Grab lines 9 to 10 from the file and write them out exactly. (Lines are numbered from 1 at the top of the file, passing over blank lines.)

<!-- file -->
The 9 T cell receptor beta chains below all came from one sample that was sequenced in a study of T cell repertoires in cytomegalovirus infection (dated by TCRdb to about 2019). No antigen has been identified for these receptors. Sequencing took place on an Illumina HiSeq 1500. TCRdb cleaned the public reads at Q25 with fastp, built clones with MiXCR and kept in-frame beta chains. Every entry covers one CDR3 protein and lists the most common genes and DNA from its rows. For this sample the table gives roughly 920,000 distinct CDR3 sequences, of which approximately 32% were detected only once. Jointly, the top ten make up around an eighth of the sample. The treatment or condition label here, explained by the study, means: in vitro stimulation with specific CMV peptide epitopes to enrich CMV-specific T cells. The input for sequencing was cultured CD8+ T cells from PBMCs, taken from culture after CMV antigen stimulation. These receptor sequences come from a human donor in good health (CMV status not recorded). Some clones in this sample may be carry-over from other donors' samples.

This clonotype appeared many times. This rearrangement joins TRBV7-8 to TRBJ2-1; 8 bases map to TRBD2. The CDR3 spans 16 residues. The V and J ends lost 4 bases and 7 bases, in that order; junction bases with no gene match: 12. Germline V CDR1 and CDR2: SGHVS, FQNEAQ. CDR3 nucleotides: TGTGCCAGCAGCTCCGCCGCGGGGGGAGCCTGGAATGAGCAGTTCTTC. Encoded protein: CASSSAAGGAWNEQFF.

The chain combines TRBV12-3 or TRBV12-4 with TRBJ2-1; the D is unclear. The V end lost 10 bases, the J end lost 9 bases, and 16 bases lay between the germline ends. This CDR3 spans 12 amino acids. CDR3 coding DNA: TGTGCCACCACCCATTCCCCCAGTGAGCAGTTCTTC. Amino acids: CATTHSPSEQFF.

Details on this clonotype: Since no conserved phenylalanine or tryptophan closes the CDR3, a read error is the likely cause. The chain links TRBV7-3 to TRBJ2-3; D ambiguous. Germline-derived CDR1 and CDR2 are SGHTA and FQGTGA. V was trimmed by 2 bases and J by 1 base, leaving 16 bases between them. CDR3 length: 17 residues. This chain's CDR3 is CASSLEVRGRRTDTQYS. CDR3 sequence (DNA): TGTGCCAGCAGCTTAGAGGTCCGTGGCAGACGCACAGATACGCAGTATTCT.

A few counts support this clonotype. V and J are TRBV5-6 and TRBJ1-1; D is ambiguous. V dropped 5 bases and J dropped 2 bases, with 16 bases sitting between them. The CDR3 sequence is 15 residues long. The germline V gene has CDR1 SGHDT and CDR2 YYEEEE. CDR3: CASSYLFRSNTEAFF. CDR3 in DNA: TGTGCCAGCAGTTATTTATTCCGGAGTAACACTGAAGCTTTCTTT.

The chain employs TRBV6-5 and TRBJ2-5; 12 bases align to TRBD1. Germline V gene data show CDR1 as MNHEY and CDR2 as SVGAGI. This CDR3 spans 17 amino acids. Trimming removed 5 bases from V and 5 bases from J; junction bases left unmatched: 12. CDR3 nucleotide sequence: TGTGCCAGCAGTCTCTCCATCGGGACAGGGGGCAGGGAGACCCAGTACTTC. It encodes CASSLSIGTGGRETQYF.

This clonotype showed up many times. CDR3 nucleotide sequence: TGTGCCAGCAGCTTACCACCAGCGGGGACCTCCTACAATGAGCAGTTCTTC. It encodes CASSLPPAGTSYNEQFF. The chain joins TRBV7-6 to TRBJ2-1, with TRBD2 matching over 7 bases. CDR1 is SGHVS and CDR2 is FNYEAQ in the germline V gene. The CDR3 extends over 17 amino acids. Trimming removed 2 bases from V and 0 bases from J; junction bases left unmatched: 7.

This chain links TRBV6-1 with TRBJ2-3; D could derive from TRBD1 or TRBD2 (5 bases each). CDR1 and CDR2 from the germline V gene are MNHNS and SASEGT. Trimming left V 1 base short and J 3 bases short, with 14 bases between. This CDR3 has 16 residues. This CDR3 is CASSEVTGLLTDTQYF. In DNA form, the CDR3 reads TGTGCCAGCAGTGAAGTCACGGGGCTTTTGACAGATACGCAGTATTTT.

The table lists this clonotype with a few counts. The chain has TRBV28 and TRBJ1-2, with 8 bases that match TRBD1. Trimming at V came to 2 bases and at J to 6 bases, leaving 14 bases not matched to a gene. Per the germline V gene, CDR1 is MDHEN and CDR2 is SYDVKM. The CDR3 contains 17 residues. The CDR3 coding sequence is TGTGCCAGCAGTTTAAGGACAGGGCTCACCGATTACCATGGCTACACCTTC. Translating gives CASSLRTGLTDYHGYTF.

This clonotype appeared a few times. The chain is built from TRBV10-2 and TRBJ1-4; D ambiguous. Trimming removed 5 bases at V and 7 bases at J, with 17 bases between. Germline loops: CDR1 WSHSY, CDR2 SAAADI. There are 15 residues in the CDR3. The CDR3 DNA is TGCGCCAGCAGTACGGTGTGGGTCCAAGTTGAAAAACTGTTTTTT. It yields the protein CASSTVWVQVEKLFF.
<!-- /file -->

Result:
The table lists this clonotype with a few counts. The chain has TRBV28 and TRBJ1-2, with 8 bases that match TRBD1. Trimming at V came to 2 bases and at J to 6 bases, leaving 14 bases not matched to a gene. Per the germline V gene, CDR1 is MDHEN and CDR2 is SYDVKM. The CDR3 contains 17 residues. The CDR3 coding sequence is TGTGCCAGCAGTTTAAGGACAGGGCTCACCGATTACCATGGCTACACCTTC. Translating gives CASSLRTGLTDYHGYTF.

This clonotype appeared a few times. The chain is built from TRBV10-2 and TRBJ1-4; D ambiguous. Trimming removed 5 bases at V and 7 bases at J, with 17 bases between. Germline loops: CDR1 WSHSY, CDR2 SAAADI. There are 15 residues in the CDR3. The CDR3 DNA is TGCGCCAGCAGTACGGTGTGGGTCCAAGTTGAAAAACTGTTTTTT. It yields the protein CASSTVWVQVEKLFF.